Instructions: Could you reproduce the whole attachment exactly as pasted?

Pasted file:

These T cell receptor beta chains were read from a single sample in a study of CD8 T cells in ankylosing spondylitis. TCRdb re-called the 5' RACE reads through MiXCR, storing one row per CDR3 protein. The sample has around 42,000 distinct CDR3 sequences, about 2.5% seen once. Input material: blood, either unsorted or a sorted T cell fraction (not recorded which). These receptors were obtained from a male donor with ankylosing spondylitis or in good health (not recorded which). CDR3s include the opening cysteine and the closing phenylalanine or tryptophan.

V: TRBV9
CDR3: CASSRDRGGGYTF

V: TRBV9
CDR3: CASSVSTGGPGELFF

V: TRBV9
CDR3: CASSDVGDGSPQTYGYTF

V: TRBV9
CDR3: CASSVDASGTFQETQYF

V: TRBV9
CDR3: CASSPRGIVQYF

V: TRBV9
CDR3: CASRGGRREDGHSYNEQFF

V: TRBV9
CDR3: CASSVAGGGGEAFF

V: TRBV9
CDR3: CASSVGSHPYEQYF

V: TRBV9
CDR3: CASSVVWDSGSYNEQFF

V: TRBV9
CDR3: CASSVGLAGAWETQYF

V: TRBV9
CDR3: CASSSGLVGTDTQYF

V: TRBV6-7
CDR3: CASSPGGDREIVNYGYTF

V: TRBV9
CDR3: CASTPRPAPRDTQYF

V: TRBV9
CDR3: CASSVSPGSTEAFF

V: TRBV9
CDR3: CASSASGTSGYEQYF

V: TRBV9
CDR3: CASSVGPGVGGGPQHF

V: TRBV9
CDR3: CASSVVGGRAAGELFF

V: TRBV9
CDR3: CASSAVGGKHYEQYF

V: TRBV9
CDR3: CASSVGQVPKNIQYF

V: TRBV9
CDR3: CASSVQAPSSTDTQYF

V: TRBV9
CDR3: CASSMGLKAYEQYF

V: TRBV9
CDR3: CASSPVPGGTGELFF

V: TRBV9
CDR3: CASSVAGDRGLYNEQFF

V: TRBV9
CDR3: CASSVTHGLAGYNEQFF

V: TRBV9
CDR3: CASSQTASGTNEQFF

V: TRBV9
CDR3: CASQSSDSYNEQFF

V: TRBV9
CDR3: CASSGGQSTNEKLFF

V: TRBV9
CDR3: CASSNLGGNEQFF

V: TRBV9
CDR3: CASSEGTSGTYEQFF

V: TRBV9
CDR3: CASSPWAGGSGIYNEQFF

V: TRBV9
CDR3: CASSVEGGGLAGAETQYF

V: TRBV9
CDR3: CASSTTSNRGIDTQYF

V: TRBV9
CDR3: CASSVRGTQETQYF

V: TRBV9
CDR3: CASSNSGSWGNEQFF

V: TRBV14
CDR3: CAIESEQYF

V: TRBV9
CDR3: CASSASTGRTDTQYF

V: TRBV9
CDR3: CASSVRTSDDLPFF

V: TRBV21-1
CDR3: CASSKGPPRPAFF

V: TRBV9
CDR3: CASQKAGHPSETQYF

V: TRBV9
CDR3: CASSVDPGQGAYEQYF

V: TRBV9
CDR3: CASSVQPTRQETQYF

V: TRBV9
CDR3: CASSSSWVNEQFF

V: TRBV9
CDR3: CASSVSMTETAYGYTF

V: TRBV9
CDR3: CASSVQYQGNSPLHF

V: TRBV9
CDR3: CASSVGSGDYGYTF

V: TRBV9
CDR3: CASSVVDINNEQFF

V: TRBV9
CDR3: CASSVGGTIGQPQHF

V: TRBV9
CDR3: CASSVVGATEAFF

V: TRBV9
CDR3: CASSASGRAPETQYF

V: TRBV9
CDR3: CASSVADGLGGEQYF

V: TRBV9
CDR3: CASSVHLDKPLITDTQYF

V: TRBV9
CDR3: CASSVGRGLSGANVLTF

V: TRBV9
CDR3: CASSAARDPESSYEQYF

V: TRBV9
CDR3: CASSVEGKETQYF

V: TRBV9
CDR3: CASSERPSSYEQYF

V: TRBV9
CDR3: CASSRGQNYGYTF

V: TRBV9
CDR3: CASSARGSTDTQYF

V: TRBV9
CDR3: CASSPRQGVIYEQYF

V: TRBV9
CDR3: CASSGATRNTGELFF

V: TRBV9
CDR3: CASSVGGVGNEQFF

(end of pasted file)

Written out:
These T cell receptor beta chains were read from a single sample in a study of CD8 T cells in ankylosing spondylitis. TCRdb re-called the 5' RACE reads through MiXCR, storing one row per CDR3 protein. The sample has around 42,000 distinct CDR3 sequences, about 2.5% seen once. Input material: blood, either unsorted or a sorted T cell fraction (not recorded which). These receptors were obtained from a male donor with ankylosing spondylitis or in good health (not recorded which). CDR3s include the opening cysteine and the closing phenylalanine or tryptophan.

V: TRBV9
CDR3: CASSRDRGGGYTF

V: TRBV9
CDR3: CASSVSTGGPGELFF

V: TRBV9
CDR3: CASSDVGDGSPQTYGYTF

V: TRBV9
CDR3: CASSVDASGTFQETQYF

V: TRBV9
CDR3: CASSPRGIVQYF

V: TRBV9
CDR3: CASRGGRREDGHSYNEQFF

V: TRBV9
CDR3: CASSVAGGGGEAFF

V: TRBV9
CDR3: CASSVGSHPYEQYF

V: TRBV9
CDR3: CASSVVWDSGSYNEQFF

V: TRBV9
CDR3: CASSVGLAGAWETQYF

V: TRBV9
CDR3: CASSSGLVGTDTQYF

V: TRBV6-7
CDR3: CASSPGGDREIVNYGYTF

V: TRBV9
CDR3: CASTPRPAPRDTQYF

V: TRBV9
CDR3: CASSVSPGSTEAFF

V: TRBV9
CDR3: CASSASGTSGYEQYF

V: TRBV9
CDR3: CASSVGPGVGGGPQHF

V: TRBV9
CDR3: CASSVVGGRAAGELFF

V: TRBV9
CDR3: CASSAVGGKHYEQYF

V: TRBV9
CDR3: CASSVGQVPKNIQYF

V: TRBV9
CDR3: CASSVQAPSSTDTQYF

V: TRBV9
CDR3: CASSMGLKAYEQYF

V: TRBV9
CDR3: CASSPVPGGTGELFF

V: TRBV9
CDR3: CASSVAGDRGLYNEQFF

V: TRBV9
CDR3: CASSVTHGLAGYNEQFF

V: TRBV9
CDR3: CASSQTASGTNEQFF

V: TRBV9
CDR3: CASQSSDSYNEQFF

V: TRBV9
CDR3: CASSGGQSTNEKLFF

V: TRBV9
CDR3: CASSNLGGNEQFF

V: TRBV9
CDR3: CASSEGTSGTYEQFF

V: TRBV9
CDR3: CASSPWAGGSGIYNEQFF

V: TRBV9
CDR3: CASSVEGGGLAGAETQYF

V: TRBV9
CDR3: CASSTTSNRGIDTQYF

V: TRBV9
CDR3: CASSVRGTQETQYF

V: TRBV9
CDR3: CASSNSGSWGNEQFF

V: TRBV14
CDR3: CAIESEQYF

V: TRBV9
CDR3: CASSASTGRTDTQYF

V: TRBV9
CDR3: CASSVRTSDDLPFF

V: TRBV21-1
CDR3: CASSKGPPRPAFF

V: TRBV9
CDR3: CASQKAGHPSETQYF

V: TRBV9
CDR3: CASSVDPGQGAYEQYF

V: TRBV9
CDR3: CASSVQPTRQETQYF

V: TRBV9
CDR3: CASSSSWVNEQFF

V: TRBV9
CDR3: CASSVSMTETAYGYTF

V: TRBV9
CDR3: CASSVQYQGNSPLHF

V: TRBV9
CDR3: CASSVGSGDYGYTF

V: TRBV9
CDR3: CASSVVDINNEQFF

V: TRBV9
CDR3: CASSVGGTIGQPQHF

V: TRBV9
CDR3: CASSVVGATEAFF

V: TRBV9
CDR3: CASSASGRAPETQYF

V: TRBV9
CDR3: CASSVADGLGGEQYF

V: TRBV9
CDR3: CASSVHLDKPLITDTQYF

V: TRBV9
CDR3: CASSVGRGLSGANVLTF

V: TRBV9
CDR3: CASSAARDPESSYEQYF

V: TRBV9
CDR3: CASSVEGKETQYF

V: TRBV9
CDR3: CASSERPSSYEQYF

V: TRBV9
CDR3: CASSRGQNYGYTF

V: TRBV9
CDR3: CASSARGSTDTQYF

V: TRBV9
CDR3: CASSPRQGVIYEQYF

V: TRBV9
CDR3: CASSGATRNTGELFF

V: TRBV9
CDR3: CASSVGGVGNEQFF